Fire Sale in France

Even in France that bastion of liberality for its citizens has succumbed to the need to selling its historic past in order to meet its current obligations. Will GWB's engagement in war lead us to do the same?

Actually, I am a bit saddened to see that one of my favorite European countries has to resort to selling its historical past or rather elements of it in order to stay out of debt. I feel that our country may soon follow suit, especially with people allowing our government to spend, spend, spend with nary a thought to the future. I'm giving my country a Christmas present: I'm not going to spend beyond my meager means for Christmas. I read somewhere that USAmericans are notoriously bad at the habit of savings. I am one of those citizens and now as I enter the "golden" years I find myself like so many others in need of working in my old age. Well, from now on this ole gal is going to save and do her best for her country to get out of debt.

Merry Holidays.

Sunday, November 26, 2006

Clearing Clutter and Dreaming

Okay this should probably go on my other blog because of the topic. I am in the process of seeing for myself how much junk I truly have--yet so much of it is precious to me. Do other people have this problem? I suppose they do. However the move to a smaller place has forced me to see the need to give away many of the unneeded clothes, books, and other odds n ends. So far I've unpacked many of the moving boxes and left several boxes to hold some of the recycle materials.

When it comes to book, I'm the only one in my family in total love with them. I read most of the ones I have so there aren't many left with which I don't have at least a nodding acquaintanceship. I especially enjoy the biographies, political position books and of course my lovely mysteries.

In addition to those books already mentioned tipping through and engaging with theorists has elevated my thinking on things.

I think I'll wind up giving more clothes and teaching books away than the others. During the move Edward Said's Culture and Imperialism took quite a beating so now he's being handled with greater care. I can't find The Second Sex by Beauvoir and others.

Such is the plight of attempting to unclutter a large move.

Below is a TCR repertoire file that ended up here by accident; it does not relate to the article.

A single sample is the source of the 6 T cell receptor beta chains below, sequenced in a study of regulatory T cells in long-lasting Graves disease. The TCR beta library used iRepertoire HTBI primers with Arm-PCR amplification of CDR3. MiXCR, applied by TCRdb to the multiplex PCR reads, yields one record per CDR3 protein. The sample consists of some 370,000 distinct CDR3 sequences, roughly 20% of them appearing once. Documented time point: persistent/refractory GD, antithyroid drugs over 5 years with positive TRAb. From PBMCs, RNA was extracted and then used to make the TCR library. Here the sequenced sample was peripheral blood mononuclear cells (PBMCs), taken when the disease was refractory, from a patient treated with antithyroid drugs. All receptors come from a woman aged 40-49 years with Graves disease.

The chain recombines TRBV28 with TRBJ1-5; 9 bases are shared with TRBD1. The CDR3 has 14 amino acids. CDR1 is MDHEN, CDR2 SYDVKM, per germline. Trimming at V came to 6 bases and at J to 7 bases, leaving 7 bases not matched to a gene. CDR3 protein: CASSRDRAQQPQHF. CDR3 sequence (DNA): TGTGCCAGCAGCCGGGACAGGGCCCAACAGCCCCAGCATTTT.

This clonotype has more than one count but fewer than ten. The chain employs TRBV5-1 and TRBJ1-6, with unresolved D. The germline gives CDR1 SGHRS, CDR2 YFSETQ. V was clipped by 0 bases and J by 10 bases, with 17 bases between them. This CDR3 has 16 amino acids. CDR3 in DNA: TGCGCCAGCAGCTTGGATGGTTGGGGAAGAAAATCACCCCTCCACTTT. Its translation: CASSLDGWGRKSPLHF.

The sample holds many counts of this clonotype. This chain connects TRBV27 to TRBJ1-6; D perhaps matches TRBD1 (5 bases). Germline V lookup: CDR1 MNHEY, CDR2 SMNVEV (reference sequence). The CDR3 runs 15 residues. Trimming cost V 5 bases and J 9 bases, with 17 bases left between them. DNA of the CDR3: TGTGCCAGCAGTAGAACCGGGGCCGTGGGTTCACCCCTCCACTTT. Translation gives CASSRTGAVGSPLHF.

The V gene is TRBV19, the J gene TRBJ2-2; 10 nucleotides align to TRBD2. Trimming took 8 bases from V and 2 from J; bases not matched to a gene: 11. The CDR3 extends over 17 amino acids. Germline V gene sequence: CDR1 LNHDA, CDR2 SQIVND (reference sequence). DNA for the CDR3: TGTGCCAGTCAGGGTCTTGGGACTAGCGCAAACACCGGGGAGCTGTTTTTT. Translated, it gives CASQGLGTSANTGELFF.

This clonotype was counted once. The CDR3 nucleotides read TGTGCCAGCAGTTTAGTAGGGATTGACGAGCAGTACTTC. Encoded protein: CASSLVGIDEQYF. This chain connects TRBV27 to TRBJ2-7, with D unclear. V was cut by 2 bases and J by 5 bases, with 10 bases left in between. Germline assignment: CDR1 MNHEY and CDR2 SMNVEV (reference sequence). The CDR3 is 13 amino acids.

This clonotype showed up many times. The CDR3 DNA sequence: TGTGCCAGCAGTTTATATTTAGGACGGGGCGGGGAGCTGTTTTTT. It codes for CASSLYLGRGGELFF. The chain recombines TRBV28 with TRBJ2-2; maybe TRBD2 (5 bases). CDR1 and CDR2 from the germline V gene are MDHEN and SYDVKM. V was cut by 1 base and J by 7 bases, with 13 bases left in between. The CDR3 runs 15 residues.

Friday, November 24, 2006

The Other Politically Incorrect Word

Reading many entries to our discussions on the RFP listserv, we have been as split on the "I" word as it appears the politicians in DC and across the grassroots organizations that led them to win the last election. So it appears that another movement must take place--to get the congress to do its work while developing a decent, moral, and peaceful agenda.

I do hope that all members of congress take a look at the new movie Bobby to remember what true leaders looked like in the 60s. I don't know if I can sit through the entire film again but it could possibly do what Stone, Estevez, Grier, and Belefonte claim: reset the moral compass of our nation and return hope to its people. One review for future commentary.

Thursday, November 23, 2006

Thanksgiving a Copy from my Write for Peace Blog

In order to combat that dark disease that troubles my life almost daily--but less so now that I'm back West, I thought it only fitting on Thanksgiving Day to find things for which to give thanks.

I'm thankful for life, work, and family. I'm thankful for the importance I and other members of my family are to one another. I'm thankful for my ancestors whose lives led the way; I'm thankful that I can still be pleasant when I talk to my grandson, newly enlisted and trained in the Army National Guard for Arizona, that we don't raise our voices in opposite camps concerning the war.

I'm thankful to accept the offerings of family even when they've no clue of the value of reading and ideas and how much I love them. I'm thankful for being able to truly help my students even when I'm not at my best. I'm thankful for my students for they lift my soul when it wants to droop and flounder.